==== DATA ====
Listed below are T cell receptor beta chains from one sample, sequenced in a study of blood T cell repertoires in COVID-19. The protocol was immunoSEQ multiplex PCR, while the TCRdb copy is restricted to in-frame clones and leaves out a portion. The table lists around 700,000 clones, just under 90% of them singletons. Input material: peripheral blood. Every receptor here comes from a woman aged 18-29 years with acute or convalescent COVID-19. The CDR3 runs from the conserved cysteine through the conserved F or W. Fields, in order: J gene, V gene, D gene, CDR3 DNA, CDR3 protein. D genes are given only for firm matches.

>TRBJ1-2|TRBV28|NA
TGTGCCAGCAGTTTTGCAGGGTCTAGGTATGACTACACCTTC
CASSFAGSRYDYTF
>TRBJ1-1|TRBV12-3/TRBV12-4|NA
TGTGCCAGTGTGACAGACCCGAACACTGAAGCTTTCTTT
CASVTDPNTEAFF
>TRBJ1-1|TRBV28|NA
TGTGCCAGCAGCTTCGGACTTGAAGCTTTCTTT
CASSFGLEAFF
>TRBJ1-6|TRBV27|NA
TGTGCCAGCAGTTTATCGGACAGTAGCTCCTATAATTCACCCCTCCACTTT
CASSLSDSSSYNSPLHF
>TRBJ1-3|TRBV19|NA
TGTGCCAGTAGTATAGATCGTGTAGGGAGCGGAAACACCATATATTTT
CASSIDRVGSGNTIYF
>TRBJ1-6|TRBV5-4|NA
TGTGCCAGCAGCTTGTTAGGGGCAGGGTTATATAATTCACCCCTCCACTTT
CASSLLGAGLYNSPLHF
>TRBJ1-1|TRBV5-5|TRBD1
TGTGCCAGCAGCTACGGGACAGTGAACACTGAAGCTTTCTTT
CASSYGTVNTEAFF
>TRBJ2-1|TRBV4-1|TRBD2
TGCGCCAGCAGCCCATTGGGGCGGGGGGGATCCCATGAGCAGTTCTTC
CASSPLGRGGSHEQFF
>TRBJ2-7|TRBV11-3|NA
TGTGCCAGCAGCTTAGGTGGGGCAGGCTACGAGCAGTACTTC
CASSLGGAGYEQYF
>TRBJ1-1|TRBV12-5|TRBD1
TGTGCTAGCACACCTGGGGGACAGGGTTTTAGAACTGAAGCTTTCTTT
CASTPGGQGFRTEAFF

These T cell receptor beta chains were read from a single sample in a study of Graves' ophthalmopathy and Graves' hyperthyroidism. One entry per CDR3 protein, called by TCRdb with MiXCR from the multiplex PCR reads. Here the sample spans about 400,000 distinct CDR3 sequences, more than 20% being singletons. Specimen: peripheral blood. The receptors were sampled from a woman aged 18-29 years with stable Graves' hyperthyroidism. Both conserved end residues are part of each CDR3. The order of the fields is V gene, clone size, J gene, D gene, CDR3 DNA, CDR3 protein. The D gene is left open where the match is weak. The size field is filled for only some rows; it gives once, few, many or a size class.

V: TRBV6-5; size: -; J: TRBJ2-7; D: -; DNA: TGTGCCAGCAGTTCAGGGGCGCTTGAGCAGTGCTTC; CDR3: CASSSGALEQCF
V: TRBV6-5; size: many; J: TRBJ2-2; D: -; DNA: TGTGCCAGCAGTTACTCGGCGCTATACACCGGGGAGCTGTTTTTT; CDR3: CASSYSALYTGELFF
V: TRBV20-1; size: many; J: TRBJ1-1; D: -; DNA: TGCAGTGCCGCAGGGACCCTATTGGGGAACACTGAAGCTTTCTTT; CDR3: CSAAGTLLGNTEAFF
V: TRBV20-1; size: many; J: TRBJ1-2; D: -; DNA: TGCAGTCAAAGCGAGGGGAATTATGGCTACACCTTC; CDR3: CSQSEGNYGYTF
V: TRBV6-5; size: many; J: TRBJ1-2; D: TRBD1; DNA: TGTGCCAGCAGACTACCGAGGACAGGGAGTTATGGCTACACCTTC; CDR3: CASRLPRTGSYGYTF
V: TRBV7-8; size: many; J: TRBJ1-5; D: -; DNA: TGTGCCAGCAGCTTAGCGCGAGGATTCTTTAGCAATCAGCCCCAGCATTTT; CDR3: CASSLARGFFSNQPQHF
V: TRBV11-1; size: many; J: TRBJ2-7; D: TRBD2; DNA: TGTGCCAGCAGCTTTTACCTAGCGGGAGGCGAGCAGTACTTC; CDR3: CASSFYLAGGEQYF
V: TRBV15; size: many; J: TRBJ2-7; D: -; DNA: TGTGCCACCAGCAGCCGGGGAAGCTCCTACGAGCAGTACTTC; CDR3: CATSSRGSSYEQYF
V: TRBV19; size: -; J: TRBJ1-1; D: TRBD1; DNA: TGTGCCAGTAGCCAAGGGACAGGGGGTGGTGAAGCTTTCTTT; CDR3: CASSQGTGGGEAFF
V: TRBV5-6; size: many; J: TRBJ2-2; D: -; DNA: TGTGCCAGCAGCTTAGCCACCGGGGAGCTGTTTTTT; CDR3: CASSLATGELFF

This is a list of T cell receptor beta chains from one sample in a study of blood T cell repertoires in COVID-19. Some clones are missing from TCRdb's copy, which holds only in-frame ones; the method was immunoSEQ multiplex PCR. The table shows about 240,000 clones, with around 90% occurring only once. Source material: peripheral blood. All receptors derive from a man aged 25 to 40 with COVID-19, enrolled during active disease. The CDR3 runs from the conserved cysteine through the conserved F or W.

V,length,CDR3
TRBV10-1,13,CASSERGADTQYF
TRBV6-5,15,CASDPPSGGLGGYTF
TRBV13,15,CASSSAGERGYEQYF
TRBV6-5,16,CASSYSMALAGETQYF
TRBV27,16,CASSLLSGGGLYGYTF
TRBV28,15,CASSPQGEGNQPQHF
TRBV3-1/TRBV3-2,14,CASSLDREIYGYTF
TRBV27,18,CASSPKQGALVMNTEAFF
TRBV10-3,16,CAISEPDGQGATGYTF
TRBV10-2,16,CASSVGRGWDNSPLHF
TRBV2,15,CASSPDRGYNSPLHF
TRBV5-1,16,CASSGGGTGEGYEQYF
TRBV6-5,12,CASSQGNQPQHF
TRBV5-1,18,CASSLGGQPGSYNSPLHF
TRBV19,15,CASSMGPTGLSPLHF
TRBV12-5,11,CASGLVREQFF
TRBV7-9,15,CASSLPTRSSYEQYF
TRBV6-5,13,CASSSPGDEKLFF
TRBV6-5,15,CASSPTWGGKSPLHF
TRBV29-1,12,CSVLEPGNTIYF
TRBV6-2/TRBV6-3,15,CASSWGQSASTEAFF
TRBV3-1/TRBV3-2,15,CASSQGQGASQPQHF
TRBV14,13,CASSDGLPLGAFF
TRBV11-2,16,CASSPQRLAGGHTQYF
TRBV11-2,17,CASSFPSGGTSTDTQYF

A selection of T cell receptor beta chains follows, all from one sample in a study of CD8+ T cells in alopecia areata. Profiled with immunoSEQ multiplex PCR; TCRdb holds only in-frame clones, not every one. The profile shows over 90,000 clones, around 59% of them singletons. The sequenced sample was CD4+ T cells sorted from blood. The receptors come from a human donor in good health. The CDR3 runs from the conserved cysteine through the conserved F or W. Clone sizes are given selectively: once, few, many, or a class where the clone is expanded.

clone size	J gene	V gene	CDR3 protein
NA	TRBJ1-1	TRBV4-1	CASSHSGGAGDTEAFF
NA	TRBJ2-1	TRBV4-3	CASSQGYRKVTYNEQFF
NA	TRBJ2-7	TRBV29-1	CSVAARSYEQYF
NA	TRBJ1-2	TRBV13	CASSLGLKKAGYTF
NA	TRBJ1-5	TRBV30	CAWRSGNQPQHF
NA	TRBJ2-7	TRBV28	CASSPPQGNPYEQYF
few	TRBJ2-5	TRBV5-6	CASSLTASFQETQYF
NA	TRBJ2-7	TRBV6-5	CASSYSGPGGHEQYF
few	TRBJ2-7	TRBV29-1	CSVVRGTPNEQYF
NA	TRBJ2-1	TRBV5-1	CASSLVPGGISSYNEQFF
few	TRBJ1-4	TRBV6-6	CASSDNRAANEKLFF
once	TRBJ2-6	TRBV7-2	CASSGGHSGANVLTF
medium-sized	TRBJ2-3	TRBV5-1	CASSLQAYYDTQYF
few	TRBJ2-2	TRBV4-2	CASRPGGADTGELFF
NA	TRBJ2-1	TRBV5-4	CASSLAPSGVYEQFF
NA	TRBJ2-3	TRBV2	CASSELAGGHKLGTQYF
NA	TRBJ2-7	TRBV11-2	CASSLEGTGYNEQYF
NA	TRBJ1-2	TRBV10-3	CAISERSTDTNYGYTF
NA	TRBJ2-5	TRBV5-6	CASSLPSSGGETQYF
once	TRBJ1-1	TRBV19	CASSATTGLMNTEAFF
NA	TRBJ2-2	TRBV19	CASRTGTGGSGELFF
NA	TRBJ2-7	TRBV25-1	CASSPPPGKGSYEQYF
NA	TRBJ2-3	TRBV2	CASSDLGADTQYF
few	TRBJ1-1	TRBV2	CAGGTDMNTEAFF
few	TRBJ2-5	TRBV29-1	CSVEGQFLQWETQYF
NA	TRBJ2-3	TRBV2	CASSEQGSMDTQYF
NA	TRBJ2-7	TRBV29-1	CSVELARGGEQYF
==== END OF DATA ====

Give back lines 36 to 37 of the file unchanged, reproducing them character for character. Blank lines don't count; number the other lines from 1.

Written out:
V: TRBV20-1; size: many; J: TRBJ1-2; D: -; DNA: TGCAGTCAAAGCGAGGGGAATTATGGCTACACCTTC; CDR3: CSQSEGNYGYTF
V: TRBV6-5; size: many; J: TRBJ1-2; D: TRBD1; DNA: TGTGCCAGCAGACTACCGAGGACAGGGAGTTATGGCTACACCTTC; CDR3: CASRLPRTGSYGYTF